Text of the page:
The modified Iosipescu shear test for orthotropic materials

Detta är en avhandling från Stockholm : KTH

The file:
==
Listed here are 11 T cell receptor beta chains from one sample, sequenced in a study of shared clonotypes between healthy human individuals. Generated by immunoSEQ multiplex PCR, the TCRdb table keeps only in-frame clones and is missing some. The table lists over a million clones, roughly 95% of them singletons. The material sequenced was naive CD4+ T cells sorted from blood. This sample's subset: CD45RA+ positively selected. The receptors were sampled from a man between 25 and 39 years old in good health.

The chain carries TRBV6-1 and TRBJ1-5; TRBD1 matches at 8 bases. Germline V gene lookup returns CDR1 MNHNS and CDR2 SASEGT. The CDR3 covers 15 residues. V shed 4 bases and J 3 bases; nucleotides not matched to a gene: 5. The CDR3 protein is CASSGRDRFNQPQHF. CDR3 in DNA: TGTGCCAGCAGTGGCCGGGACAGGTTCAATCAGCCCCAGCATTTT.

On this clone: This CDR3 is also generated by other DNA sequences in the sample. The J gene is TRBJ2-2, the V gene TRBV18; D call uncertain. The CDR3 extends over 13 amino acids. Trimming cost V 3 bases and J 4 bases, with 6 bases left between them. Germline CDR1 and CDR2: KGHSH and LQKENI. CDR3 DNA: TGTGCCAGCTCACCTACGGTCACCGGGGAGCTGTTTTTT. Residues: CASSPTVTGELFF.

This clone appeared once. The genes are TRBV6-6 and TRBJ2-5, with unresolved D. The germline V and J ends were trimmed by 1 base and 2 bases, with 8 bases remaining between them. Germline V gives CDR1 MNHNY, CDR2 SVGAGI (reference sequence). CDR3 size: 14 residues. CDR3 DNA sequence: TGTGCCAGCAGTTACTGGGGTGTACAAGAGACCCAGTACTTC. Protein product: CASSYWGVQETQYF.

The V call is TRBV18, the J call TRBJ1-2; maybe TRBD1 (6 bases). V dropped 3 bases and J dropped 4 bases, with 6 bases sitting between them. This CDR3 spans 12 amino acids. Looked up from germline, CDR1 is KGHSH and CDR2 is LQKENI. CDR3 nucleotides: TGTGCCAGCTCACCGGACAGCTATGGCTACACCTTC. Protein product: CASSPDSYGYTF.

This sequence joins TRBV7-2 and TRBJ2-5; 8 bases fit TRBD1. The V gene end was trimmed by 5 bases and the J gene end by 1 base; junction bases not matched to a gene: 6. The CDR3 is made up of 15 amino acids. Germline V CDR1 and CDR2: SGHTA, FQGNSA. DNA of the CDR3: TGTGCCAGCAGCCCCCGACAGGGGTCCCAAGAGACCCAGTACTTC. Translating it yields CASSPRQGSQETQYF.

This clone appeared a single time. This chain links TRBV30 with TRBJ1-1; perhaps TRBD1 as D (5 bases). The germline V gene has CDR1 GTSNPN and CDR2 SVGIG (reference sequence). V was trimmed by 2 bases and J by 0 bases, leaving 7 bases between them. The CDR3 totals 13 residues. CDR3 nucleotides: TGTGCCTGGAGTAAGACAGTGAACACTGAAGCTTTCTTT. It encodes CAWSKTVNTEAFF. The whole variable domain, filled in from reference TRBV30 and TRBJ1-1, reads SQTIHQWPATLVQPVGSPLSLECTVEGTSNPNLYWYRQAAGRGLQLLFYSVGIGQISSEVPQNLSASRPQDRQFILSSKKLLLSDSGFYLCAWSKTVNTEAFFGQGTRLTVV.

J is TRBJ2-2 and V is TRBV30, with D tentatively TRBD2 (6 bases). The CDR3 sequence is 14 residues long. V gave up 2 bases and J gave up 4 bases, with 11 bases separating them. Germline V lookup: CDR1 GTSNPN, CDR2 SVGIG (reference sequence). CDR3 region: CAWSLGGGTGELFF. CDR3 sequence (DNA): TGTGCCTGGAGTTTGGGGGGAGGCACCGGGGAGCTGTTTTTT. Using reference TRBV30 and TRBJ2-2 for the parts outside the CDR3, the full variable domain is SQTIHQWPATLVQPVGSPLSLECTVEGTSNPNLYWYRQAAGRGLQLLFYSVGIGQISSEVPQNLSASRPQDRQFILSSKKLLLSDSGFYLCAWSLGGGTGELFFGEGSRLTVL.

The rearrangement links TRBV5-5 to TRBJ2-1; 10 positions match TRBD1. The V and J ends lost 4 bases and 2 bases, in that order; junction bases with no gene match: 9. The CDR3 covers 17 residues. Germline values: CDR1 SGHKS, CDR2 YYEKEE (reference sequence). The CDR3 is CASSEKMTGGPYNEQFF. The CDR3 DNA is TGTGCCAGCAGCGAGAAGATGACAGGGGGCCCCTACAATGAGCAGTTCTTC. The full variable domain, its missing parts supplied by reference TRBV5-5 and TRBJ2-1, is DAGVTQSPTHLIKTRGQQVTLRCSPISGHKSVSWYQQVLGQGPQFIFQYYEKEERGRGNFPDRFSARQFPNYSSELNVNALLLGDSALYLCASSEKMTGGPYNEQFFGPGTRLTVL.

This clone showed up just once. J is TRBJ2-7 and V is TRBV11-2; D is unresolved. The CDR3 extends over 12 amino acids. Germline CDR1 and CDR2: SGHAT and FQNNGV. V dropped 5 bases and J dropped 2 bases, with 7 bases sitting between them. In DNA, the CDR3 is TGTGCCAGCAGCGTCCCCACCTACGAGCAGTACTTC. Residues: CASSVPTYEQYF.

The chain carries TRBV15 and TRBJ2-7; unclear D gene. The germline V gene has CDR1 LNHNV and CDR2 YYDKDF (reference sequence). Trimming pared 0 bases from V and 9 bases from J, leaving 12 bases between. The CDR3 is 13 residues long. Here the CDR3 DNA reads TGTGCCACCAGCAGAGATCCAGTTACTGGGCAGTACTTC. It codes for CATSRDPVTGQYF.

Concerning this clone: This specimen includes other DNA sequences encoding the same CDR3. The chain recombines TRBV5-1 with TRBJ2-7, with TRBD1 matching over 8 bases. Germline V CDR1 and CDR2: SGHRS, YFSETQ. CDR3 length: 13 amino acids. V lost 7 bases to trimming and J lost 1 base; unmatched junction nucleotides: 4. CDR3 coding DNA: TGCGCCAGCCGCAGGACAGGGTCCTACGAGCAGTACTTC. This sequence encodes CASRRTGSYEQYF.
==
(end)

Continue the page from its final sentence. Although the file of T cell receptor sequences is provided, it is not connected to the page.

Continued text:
Sammanfattning: AbstractThe Iosipescu shear test, also known as asymmetric four point bending of a V-notched beam,is frequently used for measuring in-plane shear properties of composites. The ASTM standard(ASTM D-5379-05) regulates how the test is to be performed. It prescribes a notch openingangle of 90° independently of the material tested, although this has proven to produceinhomogenous strain distributions in the test region (between the notches) for orthotropicmaterials. Commonly, strain gauges are attached in the center of the test region where thedeviation from average strain is high. Thus, systematic errors in the measurement in the rangeof 10% or more may be introduced.The modified Iosipescu shear test, presented in this thesis, uses a variable notch opening angledepending on the material orthotropy and orientation to accomplish even stress- and strainfields in the test region. The variable notch opening angle accommodates both anisotropicmaterials and their orientation. Based on an elastic rescaling theory for orthotropic materials,the geometry was rescaled to recreate the same stress distribution in the test region as forisotropic materials. Specifically the notch opening angle was rescaled depending on theorthotropic ratio, the ratio of the two in-plane principal stiffnesses (Ex/Ey), to obtain theoptimal notch geometry. The rescaling procedure has been verified numerically with FEsimulationsand experimentally for several materials of different orthotropic ratio showingthat this was a very feasible method. Using a whole field optical measurement system duringtesting, significantly more homogenous strain fields were observed than for the standardspecimen geometry. Thus, there is no longer any need for correction factors, relying on FEsimulation,to obtain correct shear moduli. Constitutive shear properties and strength can thusbe more accurately measured, more completely and with fewer sources of error. Notablyhigher shear strengths at larger strains were also recorded compared to standard testing.The function of the new fixture was evaluated and compared with the standard Wyomingfixture. Combined in-situ 3D deformation measurements of both the new fixture and thespecimen showed that out of plane specimen deformation was very low and substantiallylower than the Wyoming fixture. Thus considerably lower parasitic stresses are introducedwith the new fixture.Recommendations regarding fastening of the specimen were determined based on simpleanalysis combined with FE-calculations and experiments. For both isotropic and orthotropic itwas found favorable if the clamp load used to hold the specimen and the expected net peakload and were set about equal. This reduces the risk of failure outside the test region bycrushing, brushing, splitting and etc. The same effects as shown in the FE-simulations werealso observed experimentally and of similar relative magnitude.Problems with differences in strains arising on the front and back face of the specimen duringtesting have been frequently reported in the literature. This is believed to stem from deviationsfrom nominal specimen geometry such as non-parallel and/or non-perpendicular boundingsurfaces. Three types of these combinations were evaluated numerically and the two mostsignificant were confirmed experimentally. The most critical geometrical deviation assessedwas a specimen with slightly conical cross section in the gripping region. For both isotropicand orthotropic materials, very small deviations from nominal geometry, caused unacceptablylarge errors in measurements of constitutive behavior